If Kaufman is right we get more uncertainty, more volatility and the loss of 1/4 of the dollar’s purchasing power. If you’re buying US stocks right now in anticipation of QE II, in a sense you are betting that Bernanke is right and there are positive benefits to a higher inflation rate. I’m having a tough time with that.
Now that an inflationary bias will be introduced in monetary policy, market and economic uncertainty will heighten. How long will the Fed allow inflation to breach the 2% level before it pulls back on the monetary reins? Will the breach be allowed for one or two quarters or longer? Suppose the unemployment rate falls to 8.5% but the inflation rate reaches 3%. What then?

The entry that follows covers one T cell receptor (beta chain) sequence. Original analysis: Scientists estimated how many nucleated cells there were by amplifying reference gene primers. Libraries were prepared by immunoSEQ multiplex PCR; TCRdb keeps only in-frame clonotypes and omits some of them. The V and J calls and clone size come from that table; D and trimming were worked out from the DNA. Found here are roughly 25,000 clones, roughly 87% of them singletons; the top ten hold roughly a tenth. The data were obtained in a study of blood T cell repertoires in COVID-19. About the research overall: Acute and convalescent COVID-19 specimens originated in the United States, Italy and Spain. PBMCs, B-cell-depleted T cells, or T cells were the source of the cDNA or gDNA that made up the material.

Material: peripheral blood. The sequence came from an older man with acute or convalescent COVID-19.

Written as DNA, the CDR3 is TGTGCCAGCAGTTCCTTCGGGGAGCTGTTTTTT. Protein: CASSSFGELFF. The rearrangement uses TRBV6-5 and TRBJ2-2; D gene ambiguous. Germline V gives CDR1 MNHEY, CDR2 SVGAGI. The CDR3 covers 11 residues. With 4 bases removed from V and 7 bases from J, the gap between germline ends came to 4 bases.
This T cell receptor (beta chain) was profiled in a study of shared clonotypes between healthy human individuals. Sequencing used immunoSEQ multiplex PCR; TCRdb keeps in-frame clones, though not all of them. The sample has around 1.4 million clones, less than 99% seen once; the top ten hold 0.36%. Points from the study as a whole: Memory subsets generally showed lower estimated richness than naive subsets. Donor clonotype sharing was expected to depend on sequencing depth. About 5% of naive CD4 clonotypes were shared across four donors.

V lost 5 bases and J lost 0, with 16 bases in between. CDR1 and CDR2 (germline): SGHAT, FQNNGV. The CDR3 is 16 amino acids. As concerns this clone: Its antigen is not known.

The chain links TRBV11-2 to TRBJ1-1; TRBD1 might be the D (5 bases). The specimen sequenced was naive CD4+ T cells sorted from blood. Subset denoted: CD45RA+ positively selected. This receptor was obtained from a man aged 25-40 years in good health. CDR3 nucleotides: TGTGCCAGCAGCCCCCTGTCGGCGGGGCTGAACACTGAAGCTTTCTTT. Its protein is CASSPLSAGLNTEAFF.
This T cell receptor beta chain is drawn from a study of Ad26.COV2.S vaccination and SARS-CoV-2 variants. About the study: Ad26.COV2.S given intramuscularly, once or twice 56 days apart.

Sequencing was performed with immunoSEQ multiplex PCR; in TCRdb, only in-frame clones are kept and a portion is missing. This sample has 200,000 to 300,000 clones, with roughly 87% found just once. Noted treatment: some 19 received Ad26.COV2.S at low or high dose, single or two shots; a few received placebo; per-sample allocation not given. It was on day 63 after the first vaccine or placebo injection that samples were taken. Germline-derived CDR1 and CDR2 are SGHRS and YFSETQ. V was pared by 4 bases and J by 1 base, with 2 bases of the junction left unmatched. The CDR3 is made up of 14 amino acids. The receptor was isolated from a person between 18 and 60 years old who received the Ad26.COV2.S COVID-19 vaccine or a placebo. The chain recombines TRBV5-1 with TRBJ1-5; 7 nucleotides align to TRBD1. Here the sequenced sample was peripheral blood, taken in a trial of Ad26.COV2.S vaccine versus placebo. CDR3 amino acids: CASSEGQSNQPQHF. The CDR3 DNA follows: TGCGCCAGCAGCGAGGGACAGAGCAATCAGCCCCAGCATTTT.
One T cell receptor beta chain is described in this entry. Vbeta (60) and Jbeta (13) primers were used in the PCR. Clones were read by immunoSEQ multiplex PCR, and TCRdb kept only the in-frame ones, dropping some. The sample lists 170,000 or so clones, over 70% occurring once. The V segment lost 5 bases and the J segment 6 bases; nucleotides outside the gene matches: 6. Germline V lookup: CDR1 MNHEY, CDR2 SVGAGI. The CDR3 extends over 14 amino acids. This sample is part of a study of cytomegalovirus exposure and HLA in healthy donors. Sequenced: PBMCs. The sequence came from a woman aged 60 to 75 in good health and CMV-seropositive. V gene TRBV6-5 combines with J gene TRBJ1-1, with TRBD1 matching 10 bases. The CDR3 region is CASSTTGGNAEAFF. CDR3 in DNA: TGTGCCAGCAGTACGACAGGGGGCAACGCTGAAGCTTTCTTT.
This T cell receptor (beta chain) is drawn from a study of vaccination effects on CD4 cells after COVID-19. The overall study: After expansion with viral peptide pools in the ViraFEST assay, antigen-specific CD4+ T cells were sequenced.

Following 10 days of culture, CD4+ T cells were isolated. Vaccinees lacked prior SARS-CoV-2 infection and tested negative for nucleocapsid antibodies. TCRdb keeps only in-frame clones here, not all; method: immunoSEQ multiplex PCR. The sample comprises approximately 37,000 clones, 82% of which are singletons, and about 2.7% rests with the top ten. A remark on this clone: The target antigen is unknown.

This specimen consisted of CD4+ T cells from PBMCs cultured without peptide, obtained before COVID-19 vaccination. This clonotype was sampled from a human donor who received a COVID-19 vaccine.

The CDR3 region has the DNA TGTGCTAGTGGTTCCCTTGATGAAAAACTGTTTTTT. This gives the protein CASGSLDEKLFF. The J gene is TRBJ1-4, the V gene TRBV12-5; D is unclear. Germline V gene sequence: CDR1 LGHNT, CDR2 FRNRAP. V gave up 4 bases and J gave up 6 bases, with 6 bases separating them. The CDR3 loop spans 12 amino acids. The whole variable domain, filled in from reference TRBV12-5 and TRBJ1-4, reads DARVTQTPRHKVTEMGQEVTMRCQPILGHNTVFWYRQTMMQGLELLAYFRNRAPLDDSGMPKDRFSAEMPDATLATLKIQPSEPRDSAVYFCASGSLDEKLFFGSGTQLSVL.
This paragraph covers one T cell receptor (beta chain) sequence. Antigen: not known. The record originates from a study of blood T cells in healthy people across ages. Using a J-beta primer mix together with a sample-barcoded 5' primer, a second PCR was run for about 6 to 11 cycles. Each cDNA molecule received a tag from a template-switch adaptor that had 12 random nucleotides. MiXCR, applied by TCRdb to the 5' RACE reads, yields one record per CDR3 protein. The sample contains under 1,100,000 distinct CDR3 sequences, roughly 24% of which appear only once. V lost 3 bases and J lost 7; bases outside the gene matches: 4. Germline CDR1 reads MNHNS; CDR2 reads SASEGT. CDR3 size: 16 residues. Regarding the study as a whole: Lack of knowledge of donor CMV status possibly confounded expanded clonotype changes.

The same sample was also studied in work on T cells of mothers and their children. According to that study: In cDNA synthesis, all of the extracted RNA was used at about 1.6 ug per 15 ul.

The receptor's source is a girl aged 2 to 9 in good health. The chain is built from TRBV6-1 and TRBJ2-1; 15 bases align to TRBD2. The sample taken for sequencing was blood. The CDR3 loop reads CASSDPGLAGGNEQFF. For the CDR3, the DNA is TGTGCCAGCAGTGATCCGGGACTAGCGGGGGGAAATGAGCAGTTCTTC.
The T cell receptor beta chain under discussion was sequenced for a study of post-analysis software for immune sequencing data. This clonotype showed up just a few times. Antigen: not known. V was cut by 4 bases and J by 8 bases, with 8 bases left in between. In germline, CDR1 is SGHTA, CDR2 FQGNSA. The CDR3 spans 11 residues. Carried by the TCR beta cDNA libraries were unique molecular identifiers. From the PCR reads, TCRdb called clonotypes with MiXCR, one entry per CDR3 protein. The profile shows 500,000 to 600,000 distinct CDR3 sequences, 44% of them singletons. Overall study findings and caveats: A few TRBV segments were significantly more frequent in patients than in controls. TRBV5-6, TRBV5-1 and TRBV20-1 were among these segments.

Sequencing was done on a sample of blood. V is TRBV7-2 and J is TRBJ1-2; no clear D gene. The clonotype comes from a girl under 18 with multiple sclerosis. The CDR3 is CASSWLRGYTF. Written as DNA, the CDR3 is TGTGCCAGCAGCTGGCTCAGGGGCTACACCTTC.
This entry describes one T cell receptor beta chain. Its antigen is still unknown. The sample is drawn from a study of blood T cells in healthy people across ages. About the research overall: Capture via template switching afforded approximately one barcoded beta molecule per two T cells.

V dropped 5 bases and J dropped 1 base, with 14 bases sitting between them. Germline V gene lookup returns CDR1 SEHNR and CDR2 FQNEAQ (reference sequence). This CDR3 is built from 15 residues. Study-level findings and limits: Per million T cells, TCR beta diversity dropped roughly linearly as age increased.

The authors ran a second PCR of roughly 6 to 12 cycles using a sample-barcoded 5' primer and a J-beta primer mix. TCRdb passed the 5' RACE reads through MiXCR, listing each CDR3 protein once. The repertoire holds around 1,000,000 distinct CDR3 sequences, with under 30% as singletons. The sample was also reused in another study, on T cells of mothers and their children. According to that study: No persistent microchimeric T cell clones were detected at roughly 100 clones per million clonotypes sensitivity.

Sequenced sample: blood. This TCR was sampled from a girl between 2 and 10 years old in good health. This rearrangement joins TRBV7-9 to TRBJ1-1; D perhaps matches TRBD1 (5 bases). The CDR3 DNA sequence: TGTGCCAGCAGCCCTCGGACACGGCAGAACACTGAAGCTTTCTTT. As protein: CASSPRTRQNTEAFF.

At a minimum, the new Fed approach will increase financial markets’ volatility. For the near term, a new quantitative easing action as is now generally anticipated will most likely require much larger purchases of longer-term government bonds as the market evaluates the longer-term negative implications of the Fed’s new monetary approach.
More importantly, if a 2% annual increase in inflation becomes an acceptable target, Americans will be forced to accept a substantial depreciation in the purchasing power of their currency. A 2% annual depreciation equals a compounded loss of 22% over 10 years, and the loss would total 34% if the inflation rate averages 3% annually. That’s a target we can afford to miss.